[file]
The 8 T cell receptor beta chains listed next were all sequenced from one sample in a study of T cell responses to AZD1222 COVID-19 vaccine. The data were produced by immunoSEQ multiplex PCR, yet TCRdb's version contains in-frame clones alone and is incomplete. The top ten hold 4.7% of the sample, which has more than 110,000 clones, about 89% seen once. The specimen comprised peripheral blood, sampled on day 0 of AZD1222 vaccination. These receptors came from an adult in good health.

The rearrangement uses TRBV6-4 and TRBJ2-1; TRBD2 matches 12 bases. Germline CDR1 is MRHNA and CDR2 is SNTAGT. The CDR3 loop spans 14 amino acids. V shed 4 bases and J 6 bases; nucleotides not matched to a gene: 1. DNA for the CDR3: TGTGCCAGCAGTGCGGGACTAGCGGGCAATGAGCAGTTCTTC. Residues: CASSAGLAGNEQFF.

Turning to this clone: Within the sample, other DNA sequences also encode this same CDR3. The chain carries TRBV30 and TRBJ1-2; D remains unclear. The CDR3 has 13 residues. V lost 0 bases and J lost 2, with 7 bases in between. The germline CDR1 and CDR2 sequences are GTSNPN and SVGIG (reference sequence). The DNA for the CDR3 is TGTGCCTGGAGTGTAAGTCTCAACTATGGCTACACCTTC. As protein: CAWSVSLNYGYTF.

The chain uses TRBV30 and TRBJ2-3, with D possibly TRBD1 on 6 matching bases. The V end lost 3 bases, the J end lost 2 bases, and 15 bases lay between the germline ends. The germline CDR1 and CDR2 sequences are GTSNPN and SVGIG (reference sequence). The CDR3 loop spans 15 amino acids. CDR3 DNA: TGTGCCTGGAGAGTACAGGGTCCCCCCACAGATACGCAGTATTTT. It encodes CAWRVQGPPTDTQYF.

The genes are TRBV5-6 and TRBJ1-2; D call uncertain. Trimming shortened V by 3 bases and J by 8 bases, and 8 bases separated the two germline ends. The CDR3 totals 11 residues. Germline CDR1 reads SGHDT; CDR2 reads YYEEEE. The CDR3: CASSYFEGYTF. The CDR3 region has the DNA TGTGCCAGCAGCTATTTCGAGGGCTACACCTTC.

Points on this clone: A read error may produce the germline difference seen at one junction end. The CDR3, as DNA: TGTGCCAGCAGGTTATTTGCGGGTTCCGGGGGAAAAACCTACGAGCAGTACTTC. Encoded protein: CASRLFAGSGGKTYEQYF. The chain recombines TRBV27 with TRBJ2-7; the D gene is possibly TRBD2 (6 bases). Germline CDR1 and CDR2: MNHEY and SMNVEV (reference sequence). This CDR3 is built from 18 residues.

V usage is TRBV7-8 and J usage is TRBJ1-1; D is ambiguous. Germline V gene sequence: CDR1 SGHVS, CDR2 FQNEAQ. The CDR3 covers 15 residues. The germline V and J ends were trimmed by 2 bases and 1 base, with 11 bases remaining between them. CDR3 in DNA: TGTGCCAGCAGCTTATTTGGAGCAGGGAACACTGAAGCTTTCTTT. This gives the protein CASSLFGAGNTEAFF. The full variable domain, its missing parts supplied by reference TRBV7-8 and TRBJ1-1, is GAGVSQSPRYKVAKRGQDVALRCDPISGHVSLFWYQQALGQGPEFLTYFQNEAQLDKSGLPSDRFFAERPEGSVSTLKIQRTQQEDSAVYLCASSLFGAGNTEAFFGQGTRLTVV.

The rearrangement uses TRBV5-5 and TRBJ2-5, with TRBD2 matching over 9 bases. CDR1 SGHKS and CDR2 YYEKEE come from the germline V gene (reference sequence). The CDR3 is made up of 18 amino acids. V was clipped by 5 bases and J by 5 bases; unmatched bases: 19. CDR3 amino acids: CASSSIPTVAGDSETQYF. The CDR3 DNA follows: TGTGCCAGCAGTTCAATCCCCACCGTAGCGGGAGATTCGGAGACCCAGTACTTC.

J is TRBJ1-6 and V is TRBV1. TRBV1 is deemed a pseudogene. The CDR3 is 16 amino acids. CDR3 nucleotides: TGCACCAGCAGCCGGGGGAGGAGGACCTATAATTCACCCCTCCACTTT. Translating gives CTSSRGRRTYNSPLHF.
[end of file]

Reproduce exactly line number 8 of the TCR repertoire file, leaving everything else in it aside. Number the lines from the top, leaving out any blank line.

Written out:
The rearrangement uses TRBV5-5 and TRBJ2-5, with TRBD2 matching over 9 bases. CDR1 SGHKS and CDR2 YYEKEE come from the germline V gene (reference sequence). The CDR3 is made up of 18 amino acids. V was clipped by 5 bases and J by 5 bases; unmatched bases: 19. CDR3 amino acids: CASSSIPTVAGDSETQYF. The CDR3 DNA follows: TGTGCCAGCAGTTCAATCCCCACCGTAGCGGGAGATTCGGAGACCCAGTACTTC.